Remarks at the launch of the India Poll 2013
On 20 May 2013, International Security Program Director launched the India Poll 2013 at the Observer Research Foundation in New Delhi. The full text of his remarks is included below.
Minister for Information and Broadcasting Shri Manish Tewari, Sanjoy Joshi, Chairman Robert Johansen, Professor Amitabh Mattoo, Samir Saran, Dr Raja Mohan and other distinguished colleagues, guests and friends.
It is with a certain sense of reluctance and perspective that I offer the findings of this opinion survey to you today. And a sense of respect and appreciation that India is generally the kind of country where you can ask ordinary people the sorts of questions we did in this poll, and they will answer, and you can have a forthright public conversation about the answers.
I am not Indian – though some of my friends and readers sometimes wonder about that – and it may seem presumptuous for a foreigner, let alone one from a nation of just 23 million people, to come to Delhi to tell you something about what the people of the world’s largest democracy think about the world and their future in it.
One survey does not contain all the answers, and I will be the first to acknowledge the limitations of opinion polling, even when conducted as professionally as this one has been. This was a representative opinion survey based on 1233 face-to-face interviews across the country. Yes, it has a margin of error, 3.6 percent.
But this still means that what we have today is an exceptional, valuable window onto Indian attitudes towards the world of the 21st century.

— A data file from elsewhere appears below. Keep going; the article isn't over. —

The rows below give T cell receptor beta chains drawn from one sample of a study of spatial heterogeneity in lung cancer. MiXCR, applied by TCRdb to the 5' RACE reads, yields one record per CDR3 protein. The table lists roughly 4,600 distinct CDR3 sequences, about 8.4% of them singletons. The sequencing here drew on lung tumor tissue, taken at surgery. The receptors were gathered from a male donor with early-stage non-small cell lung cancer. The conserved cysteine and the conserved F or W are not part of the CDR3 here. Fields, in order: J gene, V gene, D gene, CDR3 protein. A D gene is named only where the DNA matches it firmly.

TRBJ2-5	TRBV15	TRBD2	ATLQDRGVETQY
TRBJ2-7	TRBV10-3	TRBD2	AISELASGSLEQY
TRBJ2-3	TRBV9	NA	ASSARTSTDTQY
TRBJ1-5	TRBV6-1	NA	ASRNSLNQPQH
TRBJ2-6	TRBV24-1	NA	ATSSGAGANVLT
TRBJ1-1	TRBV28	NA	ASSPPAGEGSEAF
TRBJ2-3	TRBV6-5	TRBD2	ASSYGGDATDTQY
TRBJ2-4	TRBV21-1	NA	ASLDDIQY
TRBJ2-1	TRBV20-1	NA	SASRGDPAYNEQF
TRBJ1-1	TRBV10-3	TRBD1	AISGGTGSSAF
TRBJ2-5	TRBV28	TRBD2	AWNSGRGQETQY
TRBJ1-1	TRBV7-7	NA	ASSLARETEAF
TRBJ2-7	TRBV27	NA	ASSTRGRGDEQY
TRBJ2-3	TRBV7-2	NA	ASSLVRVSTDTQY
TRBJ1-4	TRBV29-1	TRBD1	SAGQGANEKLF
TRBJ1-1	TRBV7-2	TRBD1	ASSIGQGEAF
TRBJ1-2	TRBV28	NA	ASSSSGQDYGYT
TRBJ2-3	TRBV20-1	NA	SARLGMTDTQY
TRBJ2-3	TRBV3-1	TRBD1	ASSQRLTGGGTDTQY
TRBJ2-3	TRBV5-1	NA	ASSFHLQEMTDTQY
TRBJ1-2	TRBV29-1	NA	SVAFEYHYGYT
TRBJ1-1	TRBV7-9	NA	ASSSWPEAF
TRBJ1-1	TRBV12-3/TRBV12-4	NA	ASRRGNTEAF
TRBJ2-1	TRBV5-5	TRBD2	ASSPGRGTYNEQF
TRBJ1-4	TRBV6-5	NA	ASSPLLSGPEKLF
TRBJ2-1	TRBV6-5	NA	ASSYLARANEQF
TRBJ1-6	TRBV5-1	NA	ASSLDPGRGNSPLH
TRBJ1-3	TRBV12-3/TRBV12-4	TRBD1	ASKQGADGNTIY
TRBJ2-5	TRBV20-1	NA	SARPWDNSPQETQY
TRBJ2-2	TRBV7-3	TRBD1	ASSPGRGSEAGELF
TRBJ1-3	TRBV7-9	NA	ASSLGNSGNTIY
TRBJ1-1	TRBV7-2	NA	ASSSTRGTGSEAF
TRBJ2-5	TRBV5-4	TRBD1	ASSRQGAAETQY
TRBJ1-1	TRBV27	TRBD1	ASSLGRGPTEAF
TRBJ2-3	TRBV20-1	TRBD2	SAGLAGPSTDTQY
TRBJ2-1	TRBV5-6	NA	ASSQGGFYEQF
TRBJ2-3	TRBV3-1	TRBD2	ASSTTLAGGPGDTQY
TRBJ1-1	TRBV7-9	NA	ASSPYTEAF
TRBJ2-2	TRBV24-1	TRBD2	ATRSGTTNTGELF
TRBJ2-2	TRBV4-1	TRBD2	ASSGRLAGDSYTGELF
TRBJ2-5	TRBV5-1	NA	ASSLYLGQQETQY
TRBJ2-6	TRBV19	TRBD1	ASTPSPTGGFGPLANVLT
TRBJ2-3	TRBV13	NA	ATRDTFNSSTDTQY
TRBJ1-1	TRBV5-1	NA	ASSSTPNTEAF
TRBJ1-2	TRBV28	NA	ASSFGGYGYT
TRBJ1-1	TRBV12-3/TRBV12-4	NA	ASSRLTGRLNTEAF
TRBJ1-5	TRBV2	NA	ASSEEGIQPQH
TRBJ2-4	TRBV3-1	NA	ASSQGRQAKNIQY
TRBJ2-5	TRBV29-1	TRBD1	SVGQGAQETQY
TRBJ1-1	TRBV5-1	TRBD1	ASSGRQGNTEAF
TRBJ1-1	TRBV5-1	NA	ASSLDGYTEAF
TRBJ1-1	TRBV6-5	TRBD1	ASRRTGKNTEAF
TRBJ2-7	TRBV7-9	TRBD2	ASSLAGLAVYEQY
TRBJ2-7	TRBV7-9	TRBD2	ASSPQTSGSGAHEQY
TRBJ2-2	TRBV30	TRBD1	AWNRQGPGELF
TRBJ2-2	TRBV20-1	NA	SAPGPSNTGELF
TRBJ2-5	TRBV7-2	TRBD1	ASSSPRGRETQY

As the originator and director of this research, I will confine myself principally to presenting some of the key findings – some predictable, some surprising – and offering a few thoughts about their context. Professor Mattoo, whose institute had enough faith to give this project significant funding support, and with whom I am pleased to have collaborated on the first effort to interpret the results, will take things further in a moment. He will offer some thoughts on what all this means for Indians policymakers, and the opportunities for enlightened foreign policy action that this data illuminates.
Now it is often said that for a nation of a billion or more people, India’s foreign policy is made and implemented by a very small minority indeed. And I for one would venture the view that for India to succeed and rise in the world, it will need to continue the process that has begun – of opening up foreign policy to larger constituencies, to harness a wider array of India’s great talents for this cause, whether this means a larger foreign service or a larger role for business, think-tanks, the diaspora, state governments and so on.
If this poll proves one thing, it is that Indians from right across the society of this extraordinary democracy are interested in the world and India’s destiny in it.
Yes, there are some interesting demographic breakdowns to some of our answers – for instance, wealthier and more educated Indians tend to be more interested in India becoming more like developed democracies such as Japan, Australia and America. And south Indians are somewhat more trusting towards the outside world than their north Indian compatriots.
But on most issues there is surprisingly little difference in the trends about what Indians think, among women and men, rich and poor, educated and uneducated, urban and rural.
In other words, this poll shows that India really is a cohesive nation and there really is such a thing as an Indian worldview.
Now some of the headlines from today’s event are already obvious – you’ve seen The Hindu this morning – and I want you all of course to read the findings in full, but here are some of the most striking snapshots of that worldview.